As it happens, they were mainly GOP-affiliated. Released internal polls conducted by the Republican firms OnMessage and Public Opinion Strategies exhibited no discernable partisan bias, while internal surveys taken by the GOP pollster The Tarrance Group were actually somewhat too charitable to Democratic candidates. (It also bears mentioning that Public Opinion Strategies conducted a late September poll for the Retail Association of Nevada--and thus not included in the present survey of internal polls--which predicted that Harry Reid would win the Nevada Senate contest by five points. This poll was widely seen as a pro-Reid outlier at the time, but turned out to be very accurate.)
Overall, Democratic internal polls showed a more partisan slant than Republican ones. The 60 released internal polls conducted for Democratic candidates showed a mean partisan bias of 8.3% and median partisan bias of 8%, as compared with a mean and median partisan bias of 1.5% and 1%, respectively, evident in 76 released internals taken for GOP campaigns. Moreover, the Democratic internal polls showed the sponsoring candidate outperforming his or her electoral result 90% of the time, as opposed to only 55% in the GOP internals.
Parsing the data further, however, reveals that the GOP pollsters benefited from the lion's share of released internals emanating from House races, where they outperformed their Democratic counterparts in terms of objectivity, rather than Senate contests, where the Democratic firms fared better. Among the 115 House internals, the GOP releases showed a mean and median partisan bias of just 1.0% as compared with mean and median partisan skews of 9.7% and 9% exhibited in Democratic offerings. Yet in the much smaller subset of 21 Senate internals, the Democratic polls displayed less bias than those coming from GOP sources. The Democratic internals released in Senate races showed a mean and median partisan bias of 3.9% and 3.5%, respectively, which compares favorably with the 6.0% and 7% mean and median partisan biases evident in GOP Senate internals.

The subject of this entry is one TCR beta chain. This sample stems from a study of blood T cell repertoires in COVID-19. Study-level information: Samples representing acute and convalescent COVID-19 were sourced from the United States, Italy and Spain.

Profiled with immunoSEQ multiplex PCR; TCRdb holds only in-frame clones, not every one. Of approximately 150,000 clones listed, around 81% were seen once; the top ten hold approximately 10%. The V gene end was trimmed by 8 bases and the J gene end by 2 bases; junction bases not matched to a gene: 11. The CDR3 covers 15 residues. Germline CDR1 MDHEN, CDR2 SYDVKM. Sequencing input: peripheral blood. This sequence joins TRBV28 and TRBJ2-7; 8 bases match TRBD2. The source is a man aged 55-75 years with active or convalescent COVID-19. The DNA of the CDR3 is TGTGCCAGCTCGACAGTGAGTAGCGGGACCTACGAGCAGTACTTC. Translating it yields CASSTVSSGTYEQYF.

Considering only the internal polls conducted in the last 20 days of the campaign does not significantly alter the above findings. Among the 44 late-breaking campaign surveys, the 16 conducted for Democratic interests showed a mean and median partisan bias of 7.3% and 8.5%, respectively, whereas the 28 taken for the GOP witnessed a mean and median partisan bias of 2.6% and 2%.
Why Democratic House internal polls, and to a lesser extent GOP Senate internal polls, were infected with unusually high partisan bias in the 2010 cycle is an open question. Perhaps the strong partisan tilt evident in Democratic House internals can be attributed at least in part to the fact that these polls were conducted disproportionately in GOP leaning districts occupied by Democratic incumbents. These districts, so the theory goes, may have returned to their traditional partisan roots and swung against these incumbents in the closing days and hours of the campaign, too late to be picked-up by released internal polling. A similar "late swing" argument might be made to explain the partisan skew evident in Republican Senate internals, many of which were conducted in blue states.
More details are provided in the table below, wherein Senate and House internals are combined. Breakouts for individual pollsters are provided where five or more internal polls taken by the pollster were conducted in the final 50 days of the campaign. Where multiple polls taken by a single pollster in the same race in the final 50 days of the campaign were released, only the poll with the most recent field dates was included.